New state program aiming to connect workers with jobs
Dubbed "Wisconsin Workers Win," the program is designed to reduce unemployment in three hard-hit Wisconsin areas, including Rock County.
Starting in June, the one-year pilot program will enable 500 people who are in their first 20 weeks of collecting regular unemployment insurance benefits to participate in a six-week training placement with participating employers.
In addition to receiving benefits, trainees will receive $75 weekly stipends to defray costs such as travel and child care.
The stipends and continued benefits will cut costs for participating employers and provide claimants opportunities to train before being hired, said Reggie Newson, secretary of the state's Department of Workforce Development.
Employers will pay training costs, and the goal is to turn training into full-time employment, Newson said.
Newson was at ANGI on Tuesday to unveil the program, which will be serviced locally by Community Action of Rock and Walworth Counties.
Lisa Furseth, executive director, said Community Action would work with area employers and those receiving unemployment benefits to get people into the program.
"We have several programs already available to help people get a job and build a better life," Furseth said. "This is another tool in our toolbox to help do that."
Community Action bid to participate locally and learned last week of its selection.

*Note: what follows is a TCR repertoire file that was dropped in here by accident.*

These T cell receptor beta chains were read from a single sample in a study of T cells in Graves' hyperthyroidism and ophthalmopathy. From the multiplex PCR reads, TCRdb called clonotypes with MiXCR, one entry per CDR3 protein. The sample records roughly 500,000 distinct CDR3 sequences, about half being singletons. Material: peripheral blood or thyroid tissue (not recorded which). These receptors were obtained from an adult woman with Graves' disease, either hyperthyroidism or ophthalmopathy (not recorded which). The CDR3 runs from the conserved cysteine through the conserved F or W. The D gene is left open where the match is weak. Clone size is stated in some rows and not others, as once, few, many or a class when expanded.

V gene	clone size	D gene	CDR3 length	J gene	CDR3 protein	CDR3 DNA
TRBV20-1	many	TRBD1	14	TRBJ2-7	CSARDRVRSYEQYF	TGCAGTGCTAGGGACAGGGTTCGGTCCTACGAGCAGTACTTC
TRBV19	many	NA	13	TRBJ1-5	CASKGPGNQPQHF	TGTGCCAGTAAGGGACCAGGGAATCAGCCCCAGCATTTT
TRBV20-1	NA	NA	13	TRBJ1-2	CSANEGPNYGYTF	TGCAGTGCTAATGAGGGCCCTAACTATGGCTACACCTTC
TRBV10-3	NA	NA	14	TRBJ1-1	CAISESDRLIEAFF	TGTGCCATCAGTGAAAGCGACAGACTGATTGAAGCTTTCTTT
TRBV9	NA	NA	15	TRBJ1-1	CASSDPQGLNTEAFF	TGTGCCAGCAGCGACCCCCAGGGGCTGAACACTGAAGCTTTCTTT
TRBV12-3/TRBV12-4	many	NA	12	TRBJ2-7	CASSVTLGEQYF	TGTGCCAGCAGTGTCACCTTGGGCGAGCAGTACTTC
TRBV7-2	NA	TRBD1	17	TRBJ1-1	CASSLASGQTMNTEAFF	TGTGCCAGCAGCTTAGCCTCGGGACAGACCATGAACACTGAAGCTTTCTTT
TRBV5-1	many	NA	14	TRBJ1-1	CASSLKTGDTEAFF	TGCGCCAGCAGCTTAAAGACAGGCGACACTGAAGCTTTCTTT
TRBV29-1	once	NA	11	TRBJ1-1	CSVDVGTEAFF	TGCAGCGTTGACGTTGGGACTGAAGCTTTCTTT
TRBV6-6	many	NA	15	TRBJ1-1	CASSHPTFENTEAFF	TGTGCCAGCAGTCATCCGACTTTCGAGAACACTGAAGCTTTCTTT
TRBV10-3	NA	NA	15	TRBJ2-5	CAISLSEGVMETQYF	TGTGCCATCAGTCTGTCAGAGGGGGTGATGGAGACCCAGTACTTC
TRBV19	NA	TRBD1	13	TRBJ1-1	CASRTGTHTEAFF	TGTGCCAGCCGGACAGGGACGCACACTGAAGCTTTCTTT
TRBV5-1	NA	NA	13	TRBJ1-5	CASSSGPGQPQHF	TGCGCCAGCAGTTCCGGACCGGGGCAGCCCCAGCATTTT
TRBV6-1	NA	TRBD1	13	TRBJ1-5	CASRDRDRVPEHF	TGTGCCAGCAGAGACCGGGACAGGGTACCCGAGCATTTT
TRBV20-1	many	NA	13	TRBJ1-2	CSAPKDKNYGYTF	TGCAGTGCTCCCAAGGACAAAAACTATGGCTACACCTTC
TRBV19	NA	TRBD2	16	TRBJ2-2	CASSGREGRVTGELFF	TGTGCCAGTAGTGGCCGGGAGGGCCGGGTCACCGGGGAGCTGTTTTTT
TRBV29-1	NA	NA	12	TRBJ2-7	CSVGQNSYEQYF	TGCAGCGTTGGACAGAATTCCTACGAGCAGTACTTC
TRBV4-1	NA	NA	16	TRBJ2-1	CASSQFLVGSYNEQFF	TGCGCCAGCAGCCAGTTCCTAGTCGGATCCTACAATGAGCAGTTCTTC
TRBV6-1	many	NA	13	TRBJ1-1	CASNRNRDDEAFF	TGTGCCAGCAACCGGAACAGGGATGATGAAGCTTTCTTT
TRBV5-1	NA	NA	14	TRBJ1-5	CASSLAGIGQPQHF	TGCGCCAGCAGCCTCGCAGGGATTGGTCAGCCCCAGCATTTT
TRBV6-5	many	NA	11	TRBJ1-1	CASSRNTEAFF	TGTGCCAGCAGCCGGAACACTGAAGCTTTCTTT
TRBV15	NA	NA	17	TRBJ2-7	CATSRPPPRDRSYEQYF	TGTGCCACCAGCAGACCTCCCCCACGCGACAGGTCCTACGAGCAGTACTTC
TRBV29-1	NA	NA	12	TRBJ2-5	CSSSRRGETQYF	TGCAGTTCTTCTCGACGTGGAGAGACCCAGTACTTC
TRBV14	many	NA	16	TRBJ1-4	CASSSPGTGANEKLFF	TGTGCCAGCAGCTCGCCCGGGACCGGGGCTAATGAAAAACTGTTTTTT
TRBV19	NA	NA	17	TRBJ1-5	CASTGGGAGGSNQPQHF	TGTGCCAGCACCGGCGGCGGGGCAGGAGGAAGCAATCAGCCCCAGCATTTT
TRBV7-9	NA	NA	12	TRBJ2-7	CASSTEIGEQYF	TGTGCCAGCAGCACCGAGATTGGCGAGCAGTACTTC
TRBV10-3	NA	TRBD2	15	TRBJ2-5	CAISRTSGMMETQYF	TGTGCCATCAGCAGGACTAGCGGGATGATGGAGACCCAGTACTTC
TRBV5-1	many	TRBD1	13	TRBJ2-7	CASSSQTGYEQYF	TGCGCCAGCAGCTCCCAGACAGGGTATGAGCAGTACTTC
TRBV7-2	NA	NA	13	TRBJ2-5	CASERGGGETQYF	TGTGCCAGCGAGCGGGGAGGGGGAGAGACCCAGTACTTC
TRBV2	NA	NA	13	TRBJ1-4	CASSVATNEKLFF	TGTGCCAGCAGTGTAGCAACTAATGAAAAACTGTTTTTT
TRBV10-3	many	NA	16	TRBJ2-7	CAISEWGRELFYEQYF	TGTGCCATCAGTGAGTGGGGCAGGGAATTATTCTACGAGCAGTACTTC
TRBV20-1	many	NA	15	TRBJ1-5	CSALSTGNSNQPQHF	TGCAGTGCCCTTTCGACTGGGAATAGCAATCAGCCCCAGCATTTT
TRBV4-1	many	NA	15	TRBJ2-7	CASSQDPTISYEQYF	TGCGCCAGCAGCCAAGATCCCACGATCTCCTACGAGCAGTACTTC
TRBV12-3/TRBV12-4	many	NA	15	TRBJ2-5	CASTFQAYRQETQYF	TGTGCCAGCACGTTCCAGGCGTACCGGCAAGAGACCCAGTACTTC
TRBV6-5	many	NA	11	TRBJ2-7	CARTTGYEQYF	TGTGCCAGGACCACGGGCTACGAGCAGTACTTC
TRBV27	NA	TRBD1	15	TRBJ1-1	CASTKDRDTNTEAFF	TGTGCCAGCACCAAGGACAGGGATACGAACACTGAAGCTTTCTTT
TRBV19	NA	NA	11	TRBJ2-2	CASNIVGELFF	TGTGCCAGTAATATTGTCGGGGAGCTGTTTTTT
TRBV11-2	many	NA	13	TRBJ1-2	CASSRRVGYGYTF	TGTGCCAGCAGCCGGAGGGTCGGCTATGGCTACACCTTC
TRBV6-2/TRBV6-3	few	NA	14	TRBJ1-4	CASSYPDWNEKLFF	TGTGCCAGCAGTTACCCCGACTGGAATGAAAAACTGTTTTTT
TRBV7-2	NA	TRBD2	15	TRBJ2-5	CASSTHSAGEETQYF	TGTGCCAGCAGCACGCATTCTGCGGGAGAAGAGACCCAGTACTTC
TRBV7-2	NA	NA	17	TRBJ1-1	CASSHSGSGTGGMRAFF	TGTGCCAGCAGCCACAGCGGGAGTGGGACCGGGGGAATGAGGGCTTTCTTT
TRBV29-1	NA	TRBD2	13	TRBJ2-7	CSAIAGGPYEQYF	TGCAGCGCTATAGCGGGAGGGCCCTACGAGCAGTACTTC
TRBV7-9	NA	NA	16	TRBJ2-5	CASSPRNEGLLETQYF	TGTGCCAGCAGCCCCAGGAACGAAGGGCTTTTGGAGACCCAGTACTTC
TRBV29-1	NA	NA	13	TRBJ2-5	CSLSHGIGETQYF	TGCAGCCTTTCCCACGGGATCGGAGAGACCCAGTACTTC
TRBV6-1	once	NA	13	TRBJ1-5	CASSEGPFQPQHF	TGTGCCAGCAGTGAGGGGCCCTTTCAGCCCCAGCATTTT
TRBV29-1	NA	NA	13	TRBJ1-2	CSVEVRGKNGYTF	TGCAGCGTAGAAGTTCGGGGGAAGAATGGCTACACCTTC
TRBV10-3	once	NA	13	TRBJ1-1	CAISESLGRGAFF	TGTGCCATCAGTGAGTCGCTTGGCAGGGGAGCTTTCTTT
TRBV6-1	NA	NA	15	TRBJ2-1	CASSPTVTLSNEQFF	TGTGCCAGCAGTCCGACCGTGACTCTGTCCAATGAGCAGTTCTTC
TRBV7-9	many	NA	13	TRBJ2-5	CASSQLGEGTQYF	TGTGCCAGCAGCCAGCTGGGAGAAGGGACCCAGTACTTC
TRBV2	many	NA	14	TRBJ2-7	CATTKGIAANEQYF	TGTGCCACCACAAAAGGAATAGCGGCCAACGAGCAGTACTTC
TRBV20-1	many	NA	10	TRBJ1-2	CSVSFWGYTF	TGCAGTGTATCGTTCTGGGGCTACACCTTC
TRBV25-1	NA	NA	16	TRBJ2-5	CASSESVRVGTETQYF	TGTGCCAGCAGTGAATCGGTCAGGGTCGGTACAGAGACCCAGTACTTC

"This is a fast-track program, and we have a lot to learn," Furseth said.
ANGI produces compression equipment used to fuel vehicles that run on compressed natural gas. Markets for the equipment are emerging in two dozen countries worldwide, and the company has experienced double-digit growth in the last several years.
The company has outgrown its Milton plant and will move into 215,000 square feet of space at the former ThyssenKrupp/Gilman plant in Janesville,
The relocation will allow ANGI to expand production capacity in response to the increased demand for its products and services.
The Janesville facility includes 150,000 square feet of high-bay manufacturing and storage space that are serviced by eight sets of 15-ton bridge cranes.
Construction on the site is under way, and ground will be broken Thursday on a 6,500-square-foot research and test facility for product development and validation testing.
Tracy Clerkin, ANGI's manager of human resources, said some of the positions the company plans to fill later this year in Janesville could be suitable for people who have gone through the new pilot program.
The company now employs 122 people, and new positions are expected on the assembly floor, she said.